Thursday, August 4, 2005
By DAVE LEDER
News staff writer
HERMISTON — Tuesday’s league matchup with Hermiston didn’t start the way the Hood River Valley lacrosse team expected it to, with the Bulldogs scoring twice in the first 1:30 to take a 2-0 lead.
But despite the slow start, it would be all HRV for the next 46:30, as the Eagles scored 21 unanswered goals to win their seventh game in a row, 21-2.
Senior Zach Bohince got the scoring started at the 9:54 mark with the first of his three goals, while sophomore Jon Ing netted two goals in the course of 16 seconds to give HRV a 3-2 lead after one quarter of play.
The Eagles went on to score five in the second, six in the third, and seven in the fourth to walk away with their second Columbia Division victory and seventh win overall (7-0, 2-0).
“We were a little overconfident and started off sluggish against a team that was ready to go,” HRV coach Mac Jackson said. “But we played progressively better in each of the next three quarters.”
Senior Chris Riedl led the Eagles’ offensive attack with five goals and two assists. Senior middy Josh McHale scored four goals and added an assist, while Paul Spaulding, Casey Vannet and Ing each scored twice.
Terry Sanders scored a goal and delivered three assists, David Voigt had a goal and an assist, Peter Debbaut scored a goal, and Bohince added a team-high four assists.
“Our last few goals came off a series of good passes, so it was good to see us play our game toward the end,” Jackson said. “Once we got our offense going, we walked away feeling satisfied with how we had played.”
Jackson complimented the Bulldogs on their much-improved play over last year. He said the final score was more indicative of where his team is at.
“We’ve improved so much as a team since last year, but we need to keep getting better,” he said. “We are going to have a battle on our hands Friday against Lincoln, and we have to be at our best.”
The Cardinals are traditionally one of the better teams in the Columbia Division, and they return five all-division players this year in their search for a league title.
A full report on Friday’s game will appear in the April 13 edition. Visit www.oregonlax.com for more.
More like this story
- Letters to the Editor for Feb. 22
- Honoring Loyalty: Oregon rightfully saves the date: Feb. 19: Our necessary ‘Day of Remembrance’
- Legislative Letter: Elliott Forest should have followed Hood River model
- 2017 INNOVATIVE TEACHING GRANTS: Education Foundation announces new funds
- CGCC master plan aims for ‘cost-effective’ degree route, service to Hispanics
- Speech-Debate team readies for busy spring
- ‘Green’ gainers
- CAT seeks feedback on plan improvements
- Hood River Library partners with Kickstand
- Tri-County Recycling announces collection events
Parkdale third graders sing "12 Disaster Days of Christmas"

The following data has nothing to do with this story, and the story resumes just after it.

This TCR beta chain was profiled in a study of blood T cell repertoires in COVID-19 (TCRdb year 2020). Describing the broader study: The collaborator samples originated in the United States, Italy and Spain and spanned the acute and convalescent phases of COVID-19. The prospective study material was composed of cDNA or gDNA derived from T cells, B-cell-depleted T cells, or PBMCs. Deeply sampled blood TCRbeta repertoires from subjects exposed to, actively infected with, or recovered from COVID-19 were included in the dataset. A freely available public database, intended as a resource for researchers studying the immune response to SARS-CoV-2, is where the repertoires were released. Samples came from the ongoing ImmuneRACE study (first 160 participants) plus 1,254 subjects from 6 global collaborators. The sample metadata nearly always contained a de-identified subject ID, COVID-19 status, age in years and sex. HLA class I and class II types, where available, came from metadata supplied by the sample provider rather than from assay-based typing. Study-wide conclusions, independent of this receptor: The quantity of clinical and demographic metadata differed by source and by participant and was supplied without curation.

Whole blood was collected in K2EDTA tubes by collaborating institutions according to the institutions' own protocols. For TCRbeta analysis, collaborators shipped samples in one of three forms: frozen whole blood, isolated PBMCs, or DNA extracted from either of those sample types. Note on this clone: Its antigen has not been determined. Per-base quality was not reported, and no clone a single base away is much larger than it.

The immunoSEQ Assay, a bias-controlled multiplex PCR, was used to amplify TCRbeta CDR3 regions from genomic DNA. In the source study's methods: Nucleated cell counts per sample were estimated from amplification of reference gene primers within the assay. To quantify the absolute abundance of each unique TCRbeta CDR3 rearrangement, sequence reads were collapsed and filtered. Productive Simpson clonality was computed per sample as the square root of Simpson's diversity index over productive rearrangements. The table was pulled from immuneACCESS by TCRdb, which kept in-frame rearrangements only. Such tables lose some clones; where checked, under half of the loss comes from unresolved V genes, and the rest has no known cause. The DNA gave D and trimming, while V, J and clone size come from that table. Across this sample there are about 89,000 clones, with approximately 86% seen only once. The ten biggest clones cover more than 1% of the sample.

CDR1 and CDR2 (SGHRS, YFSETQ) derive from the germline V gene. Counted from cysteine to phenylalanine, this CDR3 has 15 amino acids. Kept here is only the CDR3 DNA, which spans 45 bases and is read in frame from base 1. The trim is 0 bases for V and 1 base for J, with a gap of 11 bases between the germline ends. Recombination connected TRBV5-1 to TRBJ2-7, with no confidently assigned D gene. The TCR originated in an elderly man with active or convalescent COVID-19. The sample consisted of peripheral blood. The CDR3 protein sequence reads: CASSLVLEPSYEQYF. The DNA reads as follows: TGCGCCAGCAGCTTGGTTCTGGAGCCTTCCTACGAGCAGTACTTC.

Welcome to your sing-able Christmas gift list. What follows is an emergency rendition of “12 Days of Christmas” – for outfitting your home or car in case of snow storm, earthquake, flood or other emergency. Read it as a simple list, or sing it to the tune of “12 Days” – you know, as in “ … and a partridge in a pear tree…” Not to make light of it, but the song is a familiar framework for a set of gift ideas that you could consider gathering together, even if the recipient already owns items such as a bunch of coats, tire chains and flashlights. Stores throughout the Gorge are stocked up on all these items. Buying all 12 days might be prohibitive, but here are three ideas for checking any of the dozen off your list (notations follow, 1-12.) The gift items needed to stay warm, dry and safe are also coded to suggest items in your abode (A) in your car (C) or both (B). 12 Gallons of Water (A) 11 Family meals (B) 10 Cans of propane (A) 9 Hygiene bags (B) 8 Packs of batteries (A) 7 Spare coats (B) 6 Bright red flares (C) 5 Cozy blankets (B) 4 Tire chains (C) 3 Flashlights (B) 2 cell phone chargers (B) 1 And a crush-proof first aid kit (B) Price ranges? Here’s a few quotes for days Three, Two, Four and Nine: n A family gift of flashlights (three will run $15-30, Hood River Supply, Tum-A-Lum) n Cell phone chargers (two will run $30-60) n Tire chains (basic set, $30, Les Schwab, returnable if unused for the winter) n Family meals ($100 or so should cover the basics for three or four reasonably well-fed days) n The home kit should be kept in a handy place near an exit, and remember that water needs to be replenished every few months. If you have a solid first aid kit already, switch out the gift idea with “and-a-sto-o-u-t- tub-for it-all …” Otherwise, it’s a case of assembling your home or car kits and making sure all members of the family know what the resources are and how to use them (ie flares and propane). Emergency situations are at worst life-threatening, at best deeply uncomfortable if you and your family are left without power for an extended period, or traveling and find yourself in a situation where you need to wait out a storm, lengthy traffic delay, or other crisis. Notes on the 12 gift ideas: 12 – Gallons of water: that’s one per person in a four-member family to last for three days, the recommended minimum to be prepared for utility outages. 11 – Easy-open packaged goods, energy bars, dried food and nuts are good things to include for nutrition. Think of what your family of four needs for three days to stay fortified and hydrated (see number 12). Can-opener also recommended 10 – If you have a propane camping stove, keep extra fuel handy. 9 – Hygiene bags: put packaged moistened towelettes, toilet paper, and plastic ties in large garbage bags (for personal sanitation) Resource list courtesy of Hood River County Emergency Management, Barbara Ayers, manager/ 541-386-1213. The county also reminds residents to Get a Kit, Make A Plan to connect your family if separated, and Stay Informed. See www.co.hood-river.or.us to opt-in for citizen alerts. Enlarge